The Iron Claw – Soul Forge Podcast 311

The Iron Claw

The Iron Claw tells the story of the professional wrestling family, the Von Erichs. Shawn and Leah just saw this film in theatres, and are here to share their thoughts on the movie, and recall their wrestling memories.

Of the two, Leah is a bigger fan of wrestling than Shawn. She has met many professional wrestlers. One time, Shawn saw Hulk Hogan walking up some stairs. The bulk of Shawn’s wrestling knowledge is from the mid-1980s to about 1991. Leah has had much more interaction in the world of wrestling, including going on a wrestling inspired cruise.

The Iron Claw starts in the nineteen-sixties, when Fritz, a struggling wrestler, splurges on a Cadillac to foster an illusion of success, while imbuing his two young sons, Kevin and David, with a gospel of fanatical self-reliance that’s also an imperative to be the “toughest” and the “strongest.” The movie’s protagonist, and its occasional narrator, is the grownup Kevin, the family’s oldest surviving son. Kevin’s older brother, Jack, Jr., died in an accident at the age of six. Jack’s death is one of the key reversals that shadows the family, leading to the pervasive, publicity-fuelled notion—one that the Von Erichs take grimly seriously—of a family curse. The heart of the drama begins in 1979, when Kevin is making a name for himself in the ring—namely, the Sportatorium, a small Dallas arena that Fritz owns and operates. “We loved wrestling,” Kevin reminisces in voice-over, and it shows, even as the rest of the movie depicts how that love was lost, along with many of the people he loved.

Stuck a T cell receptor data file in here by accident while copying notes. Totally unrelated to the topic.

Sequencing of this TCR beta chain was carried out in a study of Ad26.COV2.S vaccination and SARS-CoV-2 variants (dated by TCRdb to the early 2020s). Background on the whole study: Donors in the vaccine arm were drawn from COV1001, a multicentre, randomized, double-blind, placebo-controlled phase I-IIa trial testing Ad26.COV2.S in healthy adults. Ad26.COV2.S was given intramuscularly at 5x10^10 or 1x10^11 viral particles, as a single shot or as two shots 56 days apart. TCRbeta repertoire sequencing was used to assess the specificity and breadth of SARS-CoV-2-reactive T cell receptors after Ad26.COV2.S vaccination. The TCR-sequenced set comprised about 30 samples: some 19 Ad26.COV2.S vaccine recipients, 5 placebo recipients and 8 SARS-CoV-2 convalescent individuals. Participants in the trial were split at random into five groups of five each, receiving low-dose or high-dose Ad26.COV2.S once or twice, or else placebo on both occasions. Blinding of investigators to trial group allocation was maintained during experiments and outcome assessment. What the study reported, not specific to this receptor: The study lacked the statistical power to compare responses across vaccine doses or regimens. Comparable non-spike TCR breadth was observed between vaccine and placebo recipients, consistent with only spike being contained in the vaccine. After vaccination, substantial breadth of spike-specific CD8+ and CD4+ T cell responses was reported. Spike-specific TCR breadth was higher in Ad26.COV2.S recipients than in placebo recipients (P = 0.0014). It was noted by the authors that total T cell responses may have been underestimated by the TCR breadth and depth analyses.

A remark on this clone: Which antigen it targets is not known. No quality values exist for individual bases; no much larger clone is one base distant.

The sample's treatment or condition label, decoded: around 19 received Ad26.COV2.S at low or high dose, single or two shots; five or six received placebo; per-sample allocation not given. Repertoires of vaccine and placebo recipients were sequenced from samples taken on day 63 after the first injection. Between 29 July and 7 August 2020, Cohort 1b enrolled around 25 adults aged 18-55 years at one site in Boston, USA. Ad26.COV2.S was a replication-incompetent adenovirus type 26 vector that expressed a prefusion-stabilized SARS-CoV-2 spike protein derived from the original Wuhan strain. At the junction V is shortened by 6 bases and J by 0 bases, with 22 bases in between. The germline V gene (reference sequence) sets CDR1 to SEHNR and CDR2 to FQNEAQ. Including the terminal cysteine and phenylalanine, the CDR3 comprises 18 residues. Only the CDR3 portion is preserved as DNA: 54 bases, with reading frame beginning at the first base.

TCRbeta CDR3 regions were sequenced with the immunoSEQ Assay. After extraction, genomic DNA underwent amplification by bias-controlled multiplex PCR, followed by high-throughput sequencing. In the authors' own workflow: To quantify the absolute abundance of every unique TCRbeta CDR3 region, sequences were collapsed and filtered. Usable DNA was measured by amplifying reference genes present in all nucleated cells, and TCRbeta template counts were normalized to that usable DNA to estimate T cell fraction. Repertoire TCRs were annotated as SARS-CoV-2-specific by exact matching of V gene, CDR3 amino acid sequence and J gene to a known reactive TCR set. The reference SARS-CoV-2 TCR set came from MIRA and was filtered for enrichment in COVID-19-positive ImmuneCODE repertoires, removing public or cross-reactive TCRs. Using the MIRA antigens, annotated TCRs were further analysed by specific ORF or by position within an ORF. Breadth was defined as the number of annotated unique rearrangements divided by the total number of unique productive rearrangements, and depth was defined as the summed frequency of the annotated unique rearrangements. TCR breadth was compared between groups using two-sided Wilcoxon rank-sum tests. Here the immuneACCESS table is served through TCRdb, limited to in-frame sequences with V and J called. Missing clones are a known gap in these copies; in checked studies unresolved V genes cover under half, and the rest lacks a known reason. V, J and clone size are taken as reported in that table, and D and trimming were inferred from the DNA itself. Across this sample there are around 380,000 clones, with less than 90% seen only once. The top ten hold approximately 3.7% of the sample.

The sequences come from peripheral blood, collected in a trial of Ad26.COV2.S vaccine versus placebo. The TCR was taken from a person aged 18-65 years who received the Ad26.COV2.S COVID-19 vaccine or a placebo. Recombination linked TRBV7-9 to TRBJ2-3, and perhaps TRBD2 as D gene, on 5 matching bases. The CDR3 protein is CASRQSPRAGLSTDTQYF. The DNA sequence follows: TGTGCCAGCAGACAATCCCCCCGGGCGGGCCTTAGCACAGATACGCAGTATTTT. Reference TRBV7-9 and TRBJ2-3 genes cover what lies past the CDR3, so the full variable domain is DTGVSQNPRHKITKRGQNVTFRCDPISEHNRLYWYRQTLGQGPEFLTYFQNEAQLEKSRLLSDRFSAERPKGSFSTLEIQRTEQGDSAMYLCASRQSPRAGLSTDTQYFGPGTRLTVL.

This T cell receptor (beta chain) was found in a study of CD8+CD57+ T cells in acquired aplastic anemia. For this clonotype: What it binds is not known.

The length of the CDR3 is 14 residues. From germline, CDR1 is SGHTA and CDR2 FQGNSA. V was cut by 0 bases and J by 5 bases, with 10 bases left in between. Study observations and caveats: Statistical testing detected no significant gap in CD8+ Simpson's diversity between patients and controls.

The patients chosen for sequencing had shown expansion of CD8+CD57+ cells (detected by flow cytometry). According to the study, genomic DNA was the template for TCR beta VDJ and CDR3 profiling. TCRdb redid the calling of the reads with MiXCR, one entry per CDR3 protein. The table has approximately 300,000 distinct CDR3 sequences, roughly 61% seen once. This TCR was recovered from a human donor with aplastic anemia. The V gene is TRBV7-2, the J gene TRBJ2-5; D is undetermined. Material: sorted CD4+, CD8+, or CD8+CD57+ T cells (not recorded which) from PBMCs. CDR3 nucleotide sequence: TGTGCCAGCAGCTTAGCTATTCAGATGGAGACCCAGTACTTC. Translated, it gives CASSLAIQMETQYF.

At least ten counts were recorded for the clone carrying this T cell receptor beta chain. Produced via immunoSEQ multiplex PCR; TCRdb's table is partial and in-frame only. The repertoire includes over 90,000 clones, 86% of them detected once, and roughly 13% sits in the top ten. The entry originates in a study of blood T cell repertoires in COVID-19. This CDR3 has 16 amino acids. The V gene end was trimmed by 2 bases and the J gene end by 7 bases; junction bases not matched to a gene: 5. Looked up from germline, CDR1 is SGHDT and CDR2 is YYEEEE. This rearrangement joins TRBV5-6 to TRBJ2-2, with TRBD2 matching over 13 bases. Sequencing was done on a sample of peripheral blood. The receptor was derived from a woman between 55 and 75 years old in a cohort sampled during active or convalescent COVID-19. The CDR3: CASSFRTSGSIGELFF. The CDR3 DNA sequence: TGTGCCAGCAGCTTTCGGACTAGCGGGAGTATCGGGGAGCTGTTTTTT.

“The Iron Claw” is as exuberant as it is mournful, and the high spirits of performance and achievement are inseparable from the price that they exact. Kevin is disciplined, focussed, and grounded; he’s a vigorous and enthusiastic performer, leaping from the ropes, raging, slamming, punching, and putting on a show with the maneuver—the skull-squeezing Iron Claw—that made his father famous. But for Fritz it isn’t enough that Kevin is locally successful; Fritz, who believes that he was wrongly denied the sport’s heavyweight championship, lives for the day that one of his four sons—and, indeed, preferably all of them, in succession—will win that belt. 

Fritz’s pecking order is far more than merely professional. Because his very identity—as his family’s protector, the redeemer of its name and the breaker of its curse—is bound to the prospect of his sons’ successes in the ring, his professional favor is also a paternal popularity contest. At the breakfast table, Fritz unabashedly announces his ranking of his four living sons, adding that the ranking “can always change.” The young men, ranging from adulthood to adolescence, are competing, above all, for their father’s love.

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